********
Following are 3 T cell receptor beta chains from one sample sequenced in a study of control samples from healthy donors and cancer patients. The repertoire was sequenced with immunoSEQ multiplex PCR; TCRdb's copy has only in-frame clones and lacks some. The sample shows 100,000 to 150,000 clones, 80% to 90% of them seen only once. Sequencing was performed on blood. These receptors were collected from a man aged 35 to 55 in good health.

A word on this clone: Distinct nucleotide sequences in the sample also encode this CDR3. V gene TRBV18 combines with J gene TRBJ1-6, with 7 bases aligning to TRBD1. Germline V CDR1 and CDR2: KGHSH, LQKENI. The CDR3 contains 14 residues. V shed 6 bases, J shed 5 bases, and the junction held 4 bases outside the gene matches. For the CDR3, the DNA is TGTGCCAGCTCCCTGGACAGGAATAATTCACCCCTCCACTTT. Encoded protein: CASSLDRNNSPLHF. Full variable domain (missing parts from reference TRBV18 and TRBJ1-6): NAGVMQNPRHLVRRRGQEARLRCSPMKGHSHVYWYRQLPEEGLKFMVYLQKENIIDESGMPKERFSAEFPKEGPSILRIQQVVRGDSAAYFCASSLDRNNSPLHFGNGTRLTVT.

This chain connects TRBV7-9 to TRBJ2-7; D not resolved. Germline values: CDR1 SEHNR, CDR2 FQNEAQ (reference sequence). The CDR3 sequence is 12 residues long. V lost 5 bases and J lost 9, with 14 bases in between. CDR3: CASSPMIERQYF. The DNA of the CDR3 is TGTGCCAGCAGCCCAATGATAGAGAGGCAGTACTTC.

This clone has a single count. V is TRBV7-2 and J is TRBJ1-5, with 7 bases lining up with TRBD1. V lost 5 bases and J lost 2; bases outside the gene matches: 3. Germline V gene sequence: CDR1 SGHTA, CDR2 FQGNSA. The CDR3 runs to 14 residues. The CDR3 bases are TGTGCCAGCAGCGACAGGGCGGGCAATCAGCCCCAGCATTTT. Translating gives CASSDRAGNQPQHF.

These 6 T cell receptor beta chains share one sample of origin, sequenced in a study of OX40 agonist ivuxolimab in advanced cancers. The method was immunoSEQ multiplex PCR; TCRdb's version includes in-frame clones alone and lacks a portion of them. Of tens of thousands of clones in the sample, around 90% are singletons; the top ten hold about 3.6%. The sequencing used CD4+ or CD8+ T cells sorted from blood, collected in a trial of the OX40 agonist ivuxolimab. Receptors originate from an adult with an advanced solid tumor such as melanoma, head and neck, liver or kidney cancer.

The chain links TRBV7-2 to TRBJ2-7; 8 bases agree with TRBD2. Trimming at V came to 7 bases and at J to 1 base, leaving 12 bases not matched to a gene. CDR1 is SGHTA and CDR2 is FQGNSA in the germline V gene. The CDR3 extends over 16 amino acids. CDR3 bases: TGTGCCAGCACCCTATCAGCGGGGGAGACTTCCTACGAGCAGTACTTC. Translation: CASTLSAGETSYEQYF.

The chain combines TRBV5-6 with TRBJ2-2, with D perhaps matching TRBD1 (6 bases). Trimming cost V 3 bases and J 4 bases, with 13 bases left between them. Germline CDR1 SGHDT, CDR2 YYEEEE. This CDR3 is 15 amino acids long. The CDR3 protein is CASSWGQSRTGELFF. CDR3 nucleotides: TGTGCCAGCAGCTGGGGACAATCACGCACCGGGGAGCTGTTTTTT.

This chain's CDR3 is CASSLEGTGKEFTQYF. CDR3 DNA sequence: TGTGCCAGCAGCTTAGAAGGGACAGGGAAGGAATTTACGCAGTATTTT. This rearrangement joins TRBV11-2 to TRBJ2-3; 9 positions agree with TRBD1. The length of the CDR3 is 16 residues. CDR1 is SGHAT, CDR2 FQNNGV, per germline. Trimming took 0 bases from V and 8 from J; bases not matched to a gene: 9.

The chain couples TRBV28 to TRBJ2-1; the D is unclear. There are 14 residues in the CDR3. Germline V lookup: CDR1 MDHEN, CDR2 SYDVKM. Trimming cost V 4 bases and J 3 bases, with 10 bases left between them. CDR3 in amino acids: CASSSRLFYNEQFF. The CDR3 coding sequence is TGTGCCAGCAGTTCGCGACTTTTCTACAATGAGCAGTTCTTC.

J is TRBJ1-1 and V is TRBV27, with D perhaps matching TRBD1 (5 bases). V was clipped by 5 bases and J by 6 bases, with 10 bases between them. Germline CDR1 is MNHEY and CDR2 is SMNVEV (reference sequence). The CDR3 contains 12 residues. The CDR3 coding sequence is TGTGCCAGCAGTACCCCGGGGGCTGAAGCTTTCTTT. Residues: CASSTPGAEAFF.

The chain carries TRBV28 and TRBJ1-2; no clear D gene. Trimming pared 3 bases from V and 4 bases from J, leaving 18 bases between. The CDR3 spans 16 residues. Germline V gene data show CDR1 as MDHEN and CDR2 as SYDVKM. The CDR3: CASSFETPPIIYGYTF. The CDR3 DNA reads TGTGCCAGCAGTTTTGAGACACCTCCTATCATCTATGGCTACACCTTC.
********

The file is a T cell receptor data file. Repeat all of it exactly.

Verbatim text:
Following are 3 T cell receptor beta chains from one sample sequenced in a study of control samples from healthy donors and cancer patients. The repertoire was sequenced with immunoSEQ multiplex PCR; TCRdb's copy has only in-frame clones and lacks some. The sample shows 100,000 to 150,000 clones, 80% to 90% of them seen only once. Sequencing was performed on blood. These receptors were collected from a man aged 35 to 55 in good health.

A word on this clone: Distinct nucleotide sequences in the sample also encode this CDR3. V gene TRBV18 combines with J gene TRBJ1-6, with 7 bases aligning to TRBD1. Germline V CDR1 and CDR2: KGHSH, LQKENI. The CDR3 contains 14 residues. V shed 6 bases, J shed 5 bases, and the junction held 4 bases outside the gene matches. For the CDR3, the DNA is TGTGCCAGCTCCCTGGACAGGAATAATTCACCCCTCCACTTT. Encoded protein: CASSLDRNNSPLHF. Full variable domain (missing parts from reference TRBV18 and TRBJ1-6): NAGVMQNPRHLVRRRGQEARLRCSPMKGHSHVYWYRQLPEEGLKFMVYLQKENIIDESGMPKERFSAEFPKEGPSILRIQQVVRGDSAAYFCASSLDRNNSPLHFGNGTRLTVT.

This chain connects TRBV7-9 to TRBJ2-7; D not resolved. Germline values: CDR1 SEHNR, CDR2 FQNEAQ (reference sequence). The CDR3 sequence is 12 residues long. V lost 5 bases and J lost 9, with 14 bases in between. CDR3: CASSPMIERQYF. The DNA of the CDR3 is TGTGCCAGCAGCCCAATGATAGAGAGGCAGTACTTC.

This clone has a single count. V is TRBV7-2 and J is TRBJ1-5, with 7 bases lining up with TRBD1. V lost 5 bases and J lost 2; bases outside the gene matches: 3. Germline V gene sequence: CDR1 SGHTA, CDR2 FQGNSA. The CDR3 runs to 14 residues. The CDR3 bases are TGTGCCAGCAGCGACAGGGCGGGCAATCAGCCCCAGCATTTT. Translating gives CASSDRAGNQPQHF.

These 6 T cell receptor beta chains share one sample of origin, sequenced in a study of OX40 agonist ivuxolimab in advanced cancers. The method was immunoSEQ multiplex PCR; TCRdb's version includes in-frame clones alone and lacks a portion of them. Of tens of thousands of clones in the sample, around 90% are singletons; the top ten hold about 3.6%. The sequencing used CD4+ or CD8+ T cells sorted from blood, collected in a trial of the OX40 agonist ivuxolimab. Receptors originate from an adult with an advanced solid tumor such as melanoma, head and neck, liver or kidney cancer.

The chain links TRBV7-2 to TRBJ2-7; 8 bases agree with TRBD2. Trimming at V came to 7 bases and at J to 1 base, leaving 12 bases not matched to a gene. CDR1 is SGHTA and CDR2 is FQGNSA in the germline V gene. The CDR3 extends over 16 amino acids. CDR3 bases: TGTGCCAGCACCCTATCAGCGGGGGAGACTTCCTACGAGCAGTACTTC. Translation: CASTLSAGETSYEQYF.

The chain combines TRBV5-6 with TRBJ2-2, with D perhaps matching TRBD1 (6 bases). Trimming cost V 3 bases and J 4 bases, with 13 bases left between them. Germline CDR1 SGHDT, CDR2 YYEEEE. This CDR3 is 15 amino acids long. The CDR3 protein is CASSWGQSRTGELFF. CDR3 nucleotides: TGTGCCAGCAGCTGGGGACAATCACGCACCGGGGAGCTGTTTTTT.

This chain's CDR3 is CASSLEGTGKEFTQYF. CDR3 DNA sequence: TGTGCCAGCAGCTTAGAAGGGACAGGGAAGGAATTTACGCAGTATTTT. This rearrangement joins TRBV11-2 to TRBJ2-3; 9 positions agree with TRBD1. The length of the CDR3 is 16 residues. CDR1 is SGHAT, CDR2 FQNNGV, per germline. Trimming took 0 bases from V and 8 from J; bases not matched to a gene: 9.

The chain couples TRBV28 to TRBJ2-1; the D is unclear. There are 14 residues in the CDR3. Germline V lookup: CDR1 MDHEN, CDR2 SYDVKM. Trimming cost V 4 bases and J 3 bases, with 10 bases left between them. CDR3 in amino acids: CASSSRLFYNEQFF. The CDR3 coding sequence is TGTGCCAGCAGTTCGCGACTTTTCTACAATGAGCAGTTCTTC.

J is TRBJ1-1 and V is TRBV27, with D perhaps matching TRBD1 (5 bases). V was clipped by 5 bases and J by 6 bases, with 10 bases between them. Germline CDR1 is MNHEY and CDR2 is SMNVEV (reference sequence). The CDR3 contains 12 residues. The CDR3 coding sequence is TGTGCCAGCAGTACCCCGGGGGCTGAAGCTTTCTTT. Residues: CASSTPGAEAFF.

The chain carries TRBV28 and TRBJ1-2; no clear D gene. Trimming pared 3 bases from V and 4 bases from J, leaving 18 bases between. The CDR3 spans 16 residues. Germline V gene data show CDR1 as MDHEN and CDR2 as SYDVKM. The CDR3: CASSFETPPIIYGYTF. The CDR3 DNA reads TGTGCCAGCAGTTTTGAGACACCTCCTATCATCTATGGCTACACCTTC.